From the SDGs: Relevant targets

7.2) By 2030, increase substantially the share of renewable energy in the global energy mix.

7.3) By 2030, double the global rate of improvement in energy efficiency.

7.a) By 2030, enhance international cooperation to facilitate access to clean energy research and technology, including renewable energy, energy efficiency and advanced and cleaner fossil-fuel technology, and promote investment in energy infrastructure and clean energy technology.

7.b) By 2030, expand infrastructure and upgrade technology for supplying modern and sustainable energy services for all in developing countries, in particular least developed countries, small island developing States, and land-locked developing countries, in accordance with their respective programmes of support.

From the SDGs: Aviation-relevant indicators

7.2.1) Renewable energy share in the total final energy consumption [sustainable aviation fuel as a proportion of total jet fuel use]

7.B.1) Investments in energy efficiency as a percentage of GDP and the amount of foreign direct investment in financial transfer for infrastructure and technology to sustainable development services

Did you know?

Over 40,000 commercial flights have already taken place on sustainable aviation fuel, with that number increasing rapidly.

Relevance to aviation

The aviation industry is working hard to develop sustainable aviation fuels, as well as deploying renewable energy at airports. In recent years, the aviation industry has made substantial progress towards developing sustainable alternative fuels. These fuels can be up to 80% less carbon-intensive than traditional fossil-based jet fuel. The progress is encouraging, but the industry is aware that more work needs to be done if alternative fuel is to make up a significant share of the fuel supply.

Examples of action

  • Over 100 airports worldwide now utilise solar energy to power their operations.
  • Stockholm’s Arlanda Airport has instituted a policy of encouraging the uptake of low-emissions vehicles by giving priority to eco-taxis. 
  • Airlines worldwide have joined together to form the Sustainable Aviation Fuel Users Group (SAFUG), which aims to promote the use of sustainable aviation fuels Meanwhile, the US government and aviation industry CAAFI partnership promotes the widespread adoption of this new energy source for the sector.
  • Helsinki Airport is using renewable diesel to power its ground vehicles.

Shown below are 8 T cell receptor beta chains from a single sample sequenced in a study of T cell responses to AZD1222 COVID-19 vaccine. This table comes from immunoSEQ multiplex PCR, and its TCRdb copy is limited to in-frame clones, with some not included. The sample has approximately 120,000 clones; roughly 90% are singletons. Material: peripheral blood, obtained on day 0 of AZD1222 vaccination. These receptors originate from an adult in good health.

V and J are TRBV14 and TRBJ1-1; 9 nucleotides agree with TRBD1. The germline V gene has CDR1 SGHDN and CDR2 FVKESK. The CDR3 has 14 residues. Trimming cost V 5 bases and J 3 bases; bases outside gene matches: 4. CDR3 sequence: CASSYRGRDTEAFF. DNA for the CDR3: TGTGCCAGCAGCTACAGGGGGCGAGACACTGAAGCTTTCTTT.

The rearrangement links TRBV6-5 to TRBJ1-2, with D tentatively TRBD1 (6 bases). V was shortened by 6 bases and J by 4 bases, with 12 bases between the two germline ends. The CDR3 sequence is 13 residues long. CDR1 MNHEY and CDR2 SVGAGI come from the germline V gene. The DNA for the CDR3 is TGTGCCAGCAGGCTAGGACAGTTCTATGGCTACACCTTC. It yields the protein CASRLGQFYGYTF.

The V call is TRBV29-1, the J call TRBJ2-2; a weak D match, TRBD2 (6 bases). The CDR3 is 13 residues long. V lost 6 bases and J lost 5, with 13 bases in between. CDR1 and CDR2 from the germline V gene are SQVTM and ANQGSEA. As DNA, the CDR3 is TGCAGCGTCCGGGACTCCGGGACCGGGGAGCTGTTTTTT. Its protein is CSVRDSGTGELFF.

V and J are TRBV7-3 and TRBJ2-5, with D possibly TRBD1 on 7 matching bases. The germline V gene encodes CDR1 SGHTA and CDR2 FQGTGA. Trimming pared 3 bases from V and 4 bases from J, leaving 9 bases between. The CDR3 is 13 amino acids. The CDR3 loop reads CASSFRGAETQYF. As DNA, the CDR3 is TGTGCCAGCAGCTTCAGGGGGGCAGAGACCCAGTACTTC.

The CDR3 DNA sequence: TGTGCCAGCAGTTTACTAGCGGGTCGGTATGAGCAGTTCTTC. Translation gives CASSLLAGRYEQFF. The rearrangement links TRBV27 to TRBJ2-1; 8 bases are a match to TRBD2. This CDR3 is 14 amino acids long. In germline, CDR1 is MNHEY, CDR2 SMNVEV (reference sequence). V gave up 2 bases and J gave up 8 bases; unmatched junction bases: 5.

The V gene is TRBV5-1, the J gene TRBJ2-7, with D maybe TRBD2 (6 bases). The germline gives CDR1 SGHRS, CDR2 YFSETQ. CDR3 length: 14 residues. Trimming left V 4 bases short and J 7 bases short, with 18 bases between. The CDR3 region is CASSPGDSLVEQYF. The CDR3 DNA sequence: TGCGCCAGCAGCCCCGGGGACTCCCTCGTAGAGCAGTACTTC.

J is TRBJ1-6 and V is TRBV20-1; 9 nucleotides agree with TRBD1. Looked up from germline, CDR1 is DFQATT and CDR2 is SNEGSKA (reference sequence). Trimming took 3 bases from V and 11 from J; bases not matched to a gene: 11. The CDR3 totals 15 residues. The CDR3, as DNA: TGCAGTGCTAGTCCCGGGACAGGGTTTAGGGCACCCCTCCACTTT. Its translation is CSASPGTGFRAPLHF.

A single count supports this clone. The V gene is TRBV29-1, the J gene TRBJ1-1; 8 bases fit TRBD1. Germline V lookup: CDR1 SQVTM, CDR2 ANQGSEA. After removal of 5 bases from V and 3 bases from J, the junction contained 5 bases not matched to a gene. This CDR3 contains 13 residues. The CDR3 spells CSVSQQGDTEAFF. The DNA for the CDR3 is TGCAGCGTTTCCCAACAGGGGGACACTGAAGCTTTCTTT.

• Finnair’s new COOL Nordic Cargo Hub in Helsinki Cargo uses solar power to regulate the temperate of pharmaceutical and salmon supplies. 
  • Metropolitan Nashville Airport Authority has opened a geothermal lake plate cooling system to provide Nashville International Airport with a sustainable energy source.
  • United Airlines is working with Los Angeles Airport and sustainable aviation fuel producer, AltAir, to conduct all regular United flights from Los Angeles on sustainable aviation fuel.
  • Alaska Air Group aims to convert 44% of its ground fleet to electric vehicles by 2020.

How governments can assist

  • To produce sustainable aviation fuel at commercial levels, governments need to work with and support the industry in their development, including by supporting the ASTM International process for testing and certifying new fuel pathways.
  • Governments need to institute the right policy environment to incentivise the production of these fuels. While the environmental case for the use of alternative fuels is clear, the economic case is also convincing. Once ramped up to commercial levels, alternative fuel supply would be more stable than traditional crude oil-based fuel and less susceptible to geopolitical events. It is essential that this investment is made now through positive economic measures, rather than waiting to rely on increasing costs of using fuels, which would have a negative impact on competition. The important milestone will be when the cost of sustainable aviation fuel reaches parity with the cost of using the current fossil fuel-based ‘Jet A-1’ for airlines.